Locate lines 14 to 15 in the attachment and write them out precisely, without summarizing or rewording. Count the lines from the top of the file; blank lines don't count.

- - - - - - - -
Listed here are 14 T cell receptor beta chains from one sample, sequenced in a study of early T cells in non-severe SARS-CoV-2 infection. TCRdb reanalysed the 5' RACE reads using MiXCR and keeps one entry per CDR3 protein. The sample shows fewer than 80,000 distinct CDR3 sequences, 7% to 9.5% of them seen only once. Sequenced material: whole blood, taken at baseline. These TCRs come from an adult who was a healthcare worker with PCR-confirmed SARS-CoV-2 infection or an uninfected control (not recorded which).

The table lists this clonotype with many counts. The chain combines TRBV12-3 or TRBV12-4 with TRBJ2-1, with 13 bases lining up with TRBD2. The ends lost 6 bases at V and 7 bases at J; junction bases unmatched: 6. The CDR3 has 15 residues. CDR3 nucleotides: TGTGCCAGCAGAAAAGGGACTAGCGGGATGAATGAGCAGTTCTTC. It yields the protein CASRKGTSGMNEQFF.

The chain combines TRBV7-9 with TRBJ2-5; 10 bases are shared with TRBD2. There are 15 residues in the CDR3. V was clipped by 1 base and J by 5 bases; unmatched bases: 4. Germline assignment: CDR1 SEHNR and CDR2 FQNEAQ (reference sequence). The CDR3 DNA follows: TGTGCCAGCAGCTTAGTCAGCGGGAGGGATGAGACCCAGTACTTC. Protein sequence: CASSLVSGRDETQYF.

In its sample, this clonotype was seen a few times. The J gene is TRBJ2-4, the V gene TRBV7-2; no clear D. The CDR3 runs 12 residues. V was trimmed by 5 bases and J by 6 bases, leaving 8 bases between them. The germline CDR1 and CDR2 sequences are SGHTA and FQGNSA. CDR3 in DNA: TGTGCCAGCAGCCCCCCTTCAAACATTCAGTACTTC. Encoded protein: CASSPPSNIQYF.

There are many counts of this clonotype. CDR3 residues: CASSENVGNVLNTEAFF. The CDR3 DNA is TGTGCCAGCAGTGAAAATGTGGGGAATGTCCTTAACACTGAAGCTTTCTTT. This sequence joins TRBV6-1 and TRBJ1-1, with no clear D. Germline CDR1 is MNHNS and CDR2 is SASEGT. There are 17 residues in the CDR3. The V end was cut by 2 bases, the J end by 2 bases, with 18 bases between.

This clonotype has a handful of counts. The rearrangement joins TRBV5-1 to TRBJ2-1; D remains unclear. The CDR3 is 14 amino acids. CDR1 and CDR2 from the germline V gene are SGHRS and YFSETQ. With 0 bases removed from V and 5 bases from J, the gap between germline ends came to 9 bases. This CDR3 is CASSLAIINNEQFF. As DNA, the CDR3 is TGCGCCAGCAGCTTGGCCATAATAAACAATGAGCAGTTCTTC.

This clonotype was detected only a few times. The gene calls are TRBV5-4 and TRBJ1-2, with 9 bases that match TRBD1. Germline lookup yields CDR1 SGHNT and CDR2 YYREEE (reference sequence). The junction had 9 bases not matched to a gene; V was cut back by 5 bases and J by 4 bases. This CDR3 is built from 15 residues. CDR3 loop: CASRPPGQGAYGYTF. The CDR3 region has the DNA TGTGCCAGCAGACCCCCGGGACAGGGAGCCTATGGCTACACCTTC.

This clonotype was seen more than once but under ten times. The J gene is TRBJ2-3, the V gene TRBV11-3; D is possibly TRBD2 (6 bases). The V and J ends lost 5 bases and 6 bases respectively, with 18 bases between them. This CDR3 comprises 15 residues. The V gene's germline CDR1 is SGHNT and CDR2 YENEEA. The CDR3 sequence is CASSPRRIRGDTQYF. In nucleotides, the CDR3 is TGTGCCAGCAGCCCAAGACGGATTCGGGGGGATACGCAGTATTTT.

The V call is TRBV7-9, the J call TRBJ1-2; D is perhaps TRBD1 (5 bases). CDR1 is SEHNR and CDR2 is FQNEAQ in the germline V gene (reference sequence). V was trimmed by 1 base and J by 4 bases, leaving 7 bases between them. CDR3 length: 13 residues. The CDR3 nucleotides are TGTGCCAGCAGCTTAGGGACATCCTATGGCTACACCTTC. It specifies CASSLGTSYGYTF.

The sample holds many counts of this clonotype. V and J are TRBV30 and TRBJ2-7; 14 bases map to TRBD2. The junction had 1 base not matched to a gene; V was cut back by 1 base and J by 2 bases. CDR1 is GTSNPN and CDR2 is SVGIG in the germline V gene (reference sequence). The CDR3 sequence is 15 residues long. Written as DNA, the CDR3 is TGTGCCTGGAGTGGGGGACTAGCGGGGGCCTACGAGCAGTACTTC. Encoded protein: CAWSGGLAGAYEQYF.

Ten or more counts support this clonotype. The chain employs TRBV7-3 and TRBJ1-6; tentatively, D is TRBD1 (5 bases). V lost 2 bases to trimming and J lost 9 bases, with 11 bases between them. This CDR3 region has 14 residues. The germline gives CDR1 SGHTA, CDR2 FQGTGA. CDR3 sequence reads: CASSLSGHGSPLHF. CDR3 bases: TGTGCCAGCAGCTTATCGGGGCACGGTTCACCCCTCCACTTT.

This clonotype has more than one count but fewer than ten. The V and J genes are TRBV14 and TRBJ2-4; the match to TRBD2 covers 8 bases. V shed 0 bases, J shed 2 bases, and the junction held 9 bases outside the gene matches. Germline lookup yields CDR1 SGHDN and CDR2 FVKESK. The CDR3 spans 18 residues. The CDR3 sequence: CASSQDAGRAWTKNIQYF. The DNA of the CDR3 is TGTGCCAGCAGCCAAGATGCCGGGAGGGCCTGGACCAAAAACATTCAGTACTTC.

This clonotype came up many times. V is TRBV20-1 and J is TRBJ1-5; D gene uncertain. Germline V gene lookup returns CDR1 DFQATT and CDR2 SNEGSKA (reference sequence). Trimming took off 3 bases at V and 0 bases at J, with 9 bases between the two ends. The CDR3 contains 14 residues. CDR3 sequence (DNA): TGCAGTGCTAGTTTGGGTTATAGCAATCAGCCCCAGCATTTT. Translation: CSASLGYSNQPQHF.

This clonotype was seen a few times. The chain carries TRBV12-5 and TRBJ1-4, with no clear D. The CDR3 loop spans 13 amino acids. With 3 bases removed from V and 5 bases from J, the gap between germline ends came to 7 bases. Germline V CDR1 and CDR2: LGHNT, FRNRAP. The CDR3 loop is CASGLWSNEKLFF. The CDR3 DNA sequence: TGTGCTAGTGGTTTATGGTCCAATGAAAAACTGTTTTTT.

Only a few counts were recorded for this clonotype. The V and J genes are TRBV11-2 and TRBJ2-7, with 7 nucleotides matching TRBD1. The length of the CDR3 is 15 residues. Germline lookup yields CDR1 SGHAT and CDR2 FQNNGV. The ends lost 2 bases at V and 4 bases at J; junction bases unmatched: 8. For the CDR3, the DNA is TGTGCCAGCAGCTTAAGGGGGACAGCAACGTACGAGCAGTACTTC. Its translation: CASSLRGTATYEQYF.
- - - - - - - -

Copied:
This clonotype was seen a few times. The chain carries TRBV12-5 and TRBJ1-4, with no clear D. The CDR3 loop spans 13 amino acids. With 3 bases removed from V and 5 bases from J, the gap between germline ends came to 7 bases. Germline V CDR1 and CDR2: LGHNT, FRNRAP. The CDR3 loop is CASGLWSNEKLFF. The CDR3 DNA sequence: TGTGCTAGTGGTTTATGGTCCAATGAAAAACTGTTTTTT.

Only a few counts were recorded for this clonotype. The V and J genes are TRBV11-2 and TRBJ2-7, with 7 nucleotides matching TRBD1. The length of the CDR3 is 15 residues. Germline lookup yields CDR1 SGHAT and CDR2 FQNNGV. The ends lost 2 bases at V and 4 bases at J; junction bases unmatched: 8. For the CDR3, the DNA is TGTGCCAGCAGCTTAAGGGGGACAGCAACGTACGAGCAGTACTTC. Its translation: CASSLRGTATYEQYF.